The plan calls for $1.9 billion, and no matter what you spend that kind of money on, it is a lot of cash. The school board is proposing spending that money to renovate dozens of schools. It's mostly targeting high schools, with $1.3 billion of the money spent to rebuilt 14 high schools.
If voters agree to increase their own taxes for decades to come, a number of high schools will soon be history. Lee, Yates, Sharpstown, the High School for Performing and Visual Arts and four others are all set to be torn down and rebuilt. It's part of a nearly $2 billion bond program Houston home and business owners will soon be asked to pay for.
HISD Superintendent Dr. Terry Grier said, "This is a good investment. This is good for Houston. When you start replacing this number of high schools, it can change an entire city."
HISD says its aging buildings are too old for school. A consultant hired by the board says Houston high schools are eight years older than the national average, and the rest of the schools are right at it.
Susan Zoeller, a consultant who works for MGT of America, Inc. said, "You have aging buildings. 1925 I think is the oldest one? Tthings have changed since 1925."
At the same time, the consultant admits this is a huge proposal -- maybe a little too big.
"Few school districts in the country would take this on," Zoeller said.
"I'm pretty concerned by the size of this," said former tax assessor collector Paul Bettencourt. "I question in an economy that's soft, even certainly nationally, why we're going for such a huge amount of money all at one time."
Already there is some opposition, not necessarily to the need, but for the size of the program. The $1.9 billion is twice what the district asked for just five years ago. For an average $200,000 home in HISD, that's $91 in extra school taxes every year for decades.
"If you have a brand new school, the value of your home goes up," Dr. Grier said.
Your choice -- $100 for 30 years for a new school in your neighborhood. Voters will likely be asked in November. A poll commissioned by an outside group for the school district said about 48 percent of Houstonians already support it.
View a map of the school campuses HISD proposes to have completely rebuilt, partially replaced, renovated, converted and expanded.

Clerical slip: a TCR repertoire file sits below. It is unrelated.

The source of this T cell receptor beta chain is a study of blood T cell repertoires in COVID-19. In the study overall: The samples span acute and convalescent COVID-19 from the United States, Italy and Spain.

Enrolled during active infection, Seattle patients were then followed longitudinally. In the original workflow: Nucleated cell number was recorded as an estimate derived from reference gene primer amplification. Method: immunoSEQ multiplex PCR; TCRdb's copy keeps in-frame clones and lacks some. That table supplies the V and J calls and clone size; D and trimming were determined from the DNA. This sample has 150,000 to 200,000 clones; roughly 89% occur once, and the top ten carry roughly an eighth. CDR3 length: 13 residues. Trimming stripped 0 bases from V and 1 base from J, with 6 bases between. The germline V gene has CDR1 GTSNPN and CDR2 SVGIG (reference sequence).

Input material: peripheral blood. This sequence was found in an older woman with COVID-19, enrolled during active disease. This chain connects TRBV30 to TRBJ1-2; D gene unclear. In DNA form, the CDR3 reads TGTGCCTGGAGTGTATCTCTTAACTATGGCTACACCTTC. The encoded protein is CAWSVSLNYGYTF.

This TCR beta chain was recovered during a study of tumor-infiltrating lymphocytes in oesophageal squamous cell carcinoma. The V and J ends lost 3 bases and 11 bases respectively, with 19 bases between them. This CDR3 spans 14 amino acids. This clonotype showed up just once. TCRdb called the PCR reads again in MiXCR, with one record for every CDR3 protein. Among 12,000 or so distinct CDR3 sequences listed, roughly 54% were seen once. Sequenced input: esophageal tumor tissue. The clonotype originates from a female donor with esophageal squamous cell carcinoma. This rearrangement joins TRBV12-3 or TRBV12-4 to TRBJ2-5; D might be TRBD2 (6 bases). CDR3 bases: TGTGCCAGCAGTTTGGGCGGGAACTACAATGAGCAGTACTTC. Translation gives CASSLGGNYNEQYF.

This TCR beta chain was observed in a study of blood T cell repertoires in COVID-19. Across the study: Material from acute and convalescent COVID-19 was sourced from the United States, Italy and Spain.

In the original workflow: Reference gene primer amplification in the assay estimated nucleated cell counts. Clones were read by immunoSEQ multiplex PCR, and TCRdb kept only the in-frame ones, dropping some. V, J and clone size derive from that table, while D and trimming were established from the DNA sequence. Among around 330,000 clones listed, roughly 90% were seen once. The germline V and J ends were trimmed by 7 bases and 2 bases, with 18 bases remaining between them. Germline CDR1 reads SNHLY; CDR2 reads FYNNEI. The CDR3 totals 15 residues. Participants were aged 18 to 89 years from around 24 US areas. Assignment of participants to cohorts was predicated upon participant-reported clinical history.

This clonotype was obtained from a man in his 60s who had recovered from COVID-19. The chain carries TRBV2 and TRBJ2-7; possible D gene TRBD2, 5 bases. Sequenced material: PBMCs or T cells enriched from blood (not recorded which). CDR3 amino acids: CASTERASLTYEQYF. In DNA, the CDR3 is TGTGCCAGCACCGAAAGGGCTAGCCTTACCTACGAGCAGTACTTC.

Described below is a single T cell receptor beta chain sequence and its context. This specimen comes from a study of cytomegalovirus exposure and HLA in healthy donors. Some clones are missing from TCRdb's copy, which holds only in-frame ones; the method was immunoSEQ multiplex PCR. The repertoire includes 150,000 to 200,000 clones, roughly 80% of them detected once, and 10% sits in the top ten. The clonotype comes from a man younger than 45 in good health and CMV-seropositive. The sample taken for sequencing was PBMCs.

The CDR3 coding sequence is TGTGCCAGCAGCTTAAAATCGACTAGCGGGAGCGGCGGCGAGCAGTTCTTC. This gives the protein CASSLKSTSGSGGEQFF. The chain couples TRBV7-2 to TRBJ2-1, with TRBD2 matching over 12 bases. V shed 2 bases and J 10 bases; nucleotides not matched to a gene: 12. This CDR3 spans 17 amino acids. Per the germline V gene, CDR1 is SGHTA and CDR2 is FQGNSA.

The proposal calls for $1.67 billion to be spent on improvements at 42 schools. According to HISD, this would cover:
- $577 million to completely replace 8 high schools: Furr, High School for the Performing and Visual Arts, Lee, Madison, Sharpstown, Sterling, Booker T. Washington and Yates
- $354 million to replace the inadequate facilities at 4 high schools: Bellaire, Lamar, Sam Houston and Westbury
- $259 million to replace inadequate facilities and renovate 5 high schools: Austin, Eastwood Academy, Milby, Waltrip and Worthing
- $27 million to build 2 new early college high schools: North Early College and South Early College
- $61 million to renovate or renew 9 high schools: Davis, DeBakey, Jones, Barbara Jordan, Kashmere, Scarborough, Sharpstown International, Young Men's College Prep and Young Women's College Prep
- $121 million to convert 4 elementary schools into K-8 campuses: Garden Oaks, Pilgrim Academy, Wharton Dual Language and Mandarin Chinese Language Immersion Magnet School at Gordon
- $74 million to replace Dowling Middle School and expand Grady Middle School
- $126 million to replace 5 elementary schools: Askew, Condit, Kelso, MacGregor and Parker
- $67 million to renovate and make building additions at K. Smith Elementary, replace inadequate facilities and renovate Tijerina Elementary, and build a new elementary school on the district's west end to reduce overcrowding
- The proposed $225 million in district wide projects would cover: Technology upgrades at all HISD schools ($100 million), District athletic facility improvements ($42.7 million), Middle school restroom renovations ($35 million), Safety and security improvements ($27 million) and Land acquisition ($20 million)